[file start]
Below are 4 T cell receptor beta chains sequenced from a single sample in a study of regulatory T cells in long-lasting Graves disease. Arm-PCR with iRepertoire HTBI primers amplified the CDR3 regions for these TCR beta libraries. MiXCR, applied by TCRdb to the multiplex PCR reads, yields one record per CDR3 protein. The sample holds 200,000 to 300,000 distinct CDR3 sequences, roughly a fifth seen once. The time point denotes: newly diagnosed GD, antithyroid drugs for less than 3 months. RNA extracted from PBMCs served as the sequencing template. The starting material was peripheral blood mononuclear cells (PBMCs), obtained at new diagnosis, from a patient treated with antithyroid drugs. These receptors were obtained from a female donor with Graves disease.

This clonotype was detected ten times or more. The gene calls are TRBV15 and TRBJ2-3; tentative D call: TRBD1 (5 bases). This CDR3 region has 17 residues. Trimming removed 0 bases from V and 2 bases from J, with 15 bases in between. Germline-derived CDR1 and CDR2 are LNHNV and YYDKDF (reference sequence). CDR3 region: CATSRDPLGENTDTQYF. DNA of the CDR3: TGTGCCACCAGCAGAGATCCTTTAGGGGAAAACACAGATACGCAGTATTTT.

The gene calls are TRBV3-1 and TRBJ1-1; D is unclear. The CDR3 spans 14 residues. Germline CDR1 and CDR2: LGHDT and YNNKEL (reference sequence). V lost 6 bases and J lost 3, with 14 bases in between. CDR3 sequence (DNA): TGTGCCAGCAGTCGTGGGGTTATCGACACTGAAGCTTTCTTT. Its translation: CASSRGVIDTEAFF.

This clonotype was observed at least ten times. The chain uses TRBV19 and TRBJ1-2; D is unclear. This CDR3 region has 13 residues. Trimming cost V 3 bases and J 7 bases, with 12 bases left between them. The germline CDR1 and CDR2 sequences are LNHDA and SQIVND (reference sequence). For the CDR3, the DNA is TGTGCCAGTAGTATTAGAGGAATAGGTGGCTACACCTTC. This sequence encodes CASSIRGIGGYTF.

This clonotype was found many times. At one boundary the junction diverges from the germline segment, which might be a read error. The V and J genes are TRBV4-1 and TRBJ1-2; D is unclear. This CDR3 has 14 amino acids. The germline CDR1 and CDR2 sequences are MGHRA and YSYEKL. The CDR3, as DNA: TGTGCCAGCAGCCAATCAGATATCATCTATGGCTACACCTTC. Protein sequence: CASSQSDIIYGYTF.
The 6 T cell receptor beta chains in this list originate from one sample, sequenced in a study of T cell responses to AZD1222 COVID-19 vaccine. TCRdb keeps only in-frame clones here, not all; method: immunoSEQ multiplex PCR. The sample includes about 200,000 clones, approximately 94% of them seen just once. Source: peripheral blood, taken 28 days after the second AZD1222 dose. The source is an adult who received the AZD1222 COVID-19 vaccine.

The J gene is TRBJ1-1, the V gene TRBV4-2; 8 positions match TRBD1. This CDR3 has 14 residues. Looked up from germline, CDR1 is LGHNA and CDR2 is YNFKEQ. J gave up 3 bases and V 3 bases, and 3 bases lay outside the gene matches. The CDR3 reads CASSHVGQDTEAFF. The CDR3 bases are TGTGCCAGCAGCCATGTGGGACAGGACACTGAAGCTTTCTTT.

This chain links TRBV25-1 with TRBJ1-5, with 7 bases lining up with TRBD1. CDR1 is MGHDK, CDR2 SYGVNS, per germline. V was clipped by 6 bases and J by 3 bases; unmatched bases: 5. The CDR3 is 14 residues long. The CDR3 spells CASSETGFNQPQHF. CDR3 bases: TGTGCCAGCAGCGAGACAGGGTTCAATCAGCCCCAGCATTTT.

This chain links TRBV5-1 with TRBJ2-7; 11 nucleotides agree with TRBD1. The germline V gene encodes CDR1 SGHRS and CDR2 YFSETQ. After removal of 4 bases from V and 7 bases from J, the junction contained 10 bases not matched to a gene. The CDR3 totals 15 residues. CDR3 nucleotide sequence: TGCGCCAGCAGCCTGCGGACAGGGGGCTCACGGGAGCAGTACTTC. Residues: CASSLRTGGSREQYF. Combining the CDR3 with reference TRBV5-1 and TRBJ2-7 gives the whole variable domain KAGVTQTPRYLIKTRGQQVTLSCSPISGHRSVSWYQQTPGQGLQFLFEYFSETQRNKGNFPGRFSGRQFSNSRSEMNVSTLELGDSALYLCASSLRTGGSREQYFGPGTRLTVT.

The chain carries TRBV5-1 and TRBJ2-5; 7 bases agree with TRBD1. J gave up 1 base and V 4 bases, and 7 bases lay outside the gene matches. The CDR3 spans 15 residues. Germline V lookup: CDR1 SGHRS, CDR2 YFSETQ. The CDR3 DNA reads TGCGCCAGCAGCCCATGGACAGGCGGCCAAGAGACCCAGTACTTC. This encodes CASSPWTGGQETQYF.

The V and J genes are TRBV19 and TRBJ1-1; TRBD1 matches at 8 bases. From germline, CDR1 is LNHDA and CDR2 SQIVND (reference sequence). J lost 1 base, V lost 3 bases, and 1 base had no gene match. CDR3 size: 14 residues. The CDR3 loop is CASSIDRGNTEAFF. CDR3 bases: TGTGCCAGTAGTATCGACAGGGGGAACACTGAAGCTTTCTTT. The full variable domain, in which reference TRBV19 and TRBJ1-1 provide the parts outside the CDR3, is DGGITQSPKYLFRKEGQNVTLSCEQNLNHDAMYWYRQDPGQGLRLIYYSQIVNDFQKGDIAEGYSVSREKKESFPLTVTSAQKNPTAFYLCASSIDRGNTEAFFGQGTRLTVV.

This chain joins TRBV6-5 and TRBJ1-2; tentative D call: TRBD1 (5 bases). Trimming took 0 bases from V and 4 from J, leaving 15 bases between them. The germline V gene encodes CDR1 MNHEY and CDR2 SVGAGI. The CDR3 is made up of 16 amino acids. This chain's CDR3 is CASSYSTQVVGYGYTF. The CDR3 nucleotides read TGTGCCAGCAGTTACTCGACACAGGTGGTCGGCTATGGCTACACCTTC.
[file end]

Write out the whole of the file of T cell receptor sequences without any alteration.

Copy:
Below are 4 T cell receptor beta chains sequenced from a single sample in a study of regulatory T cells in long-lasting Graves disease. Arm-PCR with iRepertoire HTBI primers amplified the CDR3 regions for these TCR beta libraries. MiXCR, applied by TCRdb to the multiplex PCR reads, yields one record per CDR3 protein. The sample holds 200,000 to 300,000 distinct CDR3 sequences, roughly a fifth seen once. The time point denotes: newly diagnosed GD, antithyroid drugs for less than 3 months. RNA extracted from PBMCs served as the sequencing template. The starting material was peripheral blood mononuclear cells (PBMCs), obtained at new diagnosis, from a patient treated with antithyroid drugs. These receptors were obtained from a female donor with Graves disease.

This clonotype was detected ten times or more. The gene calls are TRBV15 and TRBJ2-3; tentative D call: TRBD1 (5 bases). This CDR3 region has 17 residues. Trimming removed 0 bases from V and 2 bases from J, with 15 bases in between. Germline-derived CDR1 and CDR2 are LNHNV and YYDKDF (reference sequence). CDR3 region: CATSRDPLGENTDTQYF. DNA of the CDR3: TGTGCCACCAGCAGAGATCCTTTAGGGGAAAACACAGATACGCAGTATTTT.

The gene calls are TRBV3-1 and TRBJ1-1; D is unclear. The CDR3 spans 14 residues. Germline CDR1 and CDR2: LGHDT and YNNKEL (reference sequence). V lost 6 bases and J lost 3, with 14 bases in between. CDR3 sequence (DNA): TGTGCCAGCAGTCGTGGGGTTATCGACACTGAAGCTTTCTTT. Its translation: CASSRGVIDTEAFF.

This clonotype was observed at least ten times. The chain uses TRBV19 and TRBJ1-2; D is unclear. This CDR3 region has 13 residues. Trimming cost V 3 bases and J 7 bases, with 12 bases left between them. The germline CDR1 and CDR2 sequences are LNHDA and SQIVND (reference sequence). For the CDR3, the DNA is TGTGCCAGTAGTATTAGAGGAATAGGTGGCTACACCTTC. This sequence encodes CASSIRGIGGYTF.

This clonotype was found many times. At one boundary the junction diverges from the germline segment, which might be a read error. The V and J genes are TRBV4-1 and TRBJ1-2; D is unclear. This CDR3 has 14 amino acids. The germline CDR1 and CDR2 sequences are MGHRA and YSYEKL. The CDR3, as DNA: TGTGCCAGCAGCCAATCAGATATCATCTATGGCTACACCTTC. Protein sequence: CASSQSDIIYGYTF.
The 6 T cell receptor beta chains in this list originate from one sample, sequenced in a study of T cell responses to AZD1222 COVID-19 vaccine. TCRdb keeps only in-frame clones here, not all; method: immunoSEQ multiplex PCR. The sample includes about 200,000 clones, approximately 94% of them seen just once. Source: peripheral blood, taken 28 days after the second AZD1222 dose. The source is an adult who received the AZD1222 COVID-19 vaccine.

The J gene is TRBJ1-1, the V gene TRBV4-2; 8 positions match TRBD1. This CDR3 has 14 residues. Looked up from germline, CDR1 is LGHNA and CDR2 is YNFKEQ. J gave up 3 bases and V 3 bases, and 3 bases lay outside the gene matches. The CDR3 reads CASSHVGQDTEAFF. The CDR3 bases are TGTGCCAGCAGCCATGTGGGACAGGACACTGAAGCTTTCTTT.

This chain links TRBV25-1 with TRBJ1-5, with 7 bases lining up with TRBD1. CDR1 is MGHDK, CDR2 SYGVNS, per germline. V was clipped by 6 bases and J by 3 bases; unmatched bases: 5. The CDR3 is 14 residues long. The CDR3 spells CASSETGFNQPQHF. CDR3 bases: TGTGCCAGCAGCGAGACAGGGTTCAATCAGCCCCAGCATTTT.

This chain links TRBV5-1 with TRBJ2-7; 11 nucleotides agree with TRBD1. The germline V gene encodes CDR1 SGHRS and CDR2 YFSETQ. After removal of 4 bases from V and 7 bases from J, the junction contained 10 bases not matched to a gene. The CDR3 totals 15 residues. CDR3 nucleotide sequence: TGCGCCAGCAGCCTGCGGACAGGGGGCTCACGGGAGCAGTACTTC. Residues: CASSLRTGGSREQYF. Combining the CDR3 with reference TRBV5-1 and TRBJ2-7 gives the whole variable domain KAGVTQTPRYLIKTRGQQVTLSCSPISGHRSVSWYQQTPGQGLQFLFEYFSETQRNKGNFPGRFSGRQFSNSRSEMNVSTLELGDSALYLCASSLRTGGSREQYFGPGTRLTVT.

The chain carries TRBV5-1 and TRBJ2-5; 7 bases agree with TRBD1. J gave up 1 base and V 4 bases, and 7 bases lay outside the gene matches. The CDR3 spans 15 residues. Germline V lookup: CDR1 SGHRS, CDR2 YFSETQ. The CDR3 DNA reads TGCGCCAGCAGCCCATGGACAGGCGGCCAAGAGACCCAGTACTTC. This encodes CASSPWTGGQETQYF.

The V and J genes are TRBV19 and TRBJ1-1; TRBD1 matches at 8 bases. From germline, CDR1 is LNHDA and CDR2 SQIVND (reference sequence). J lost 1 base, V lost 3 bases, and 1 base had no gene match. CDR3 size: 14 residues. The CDR3 loop is CASSIDRGNTEAFF. CDR3 bases: TGTGCCAGTAGTATCGACAGGGGGAACACTGAAGCTTTCTTT. The full variable domain, in which reference TRBV19 and TRBJ1-1 provide the parts outside the CDR3, is DGGITQSPKYLFRKEGQNVTLSCEQNLNHDAMYWYRQDPGQGLRLIYYSQIVNDFQKGDIAEGYSVSREKKESFPLTVTSAQKNPTAFYLCASSIDRGNTEAFFGQGTRLTVV.

This chain joins TRBV6-5 and TRBJ1-2; tentative D call: TRBD1 (5 bases). Trimming took 0 bases from V and 4 from J, leaving 15 bases between them. The germline V gene encodes CDR1 MNHEY and CDR2 SVGAGI. The CDR3 is made up of 16 amino acids. This chain's CDR3 is CASSYSTQVVGYGYTF. The CDR3 nucleotides read TGTGCCAGCAGTTACTCGACACAGGTGGTCGGCTATGGCTACACCTTC.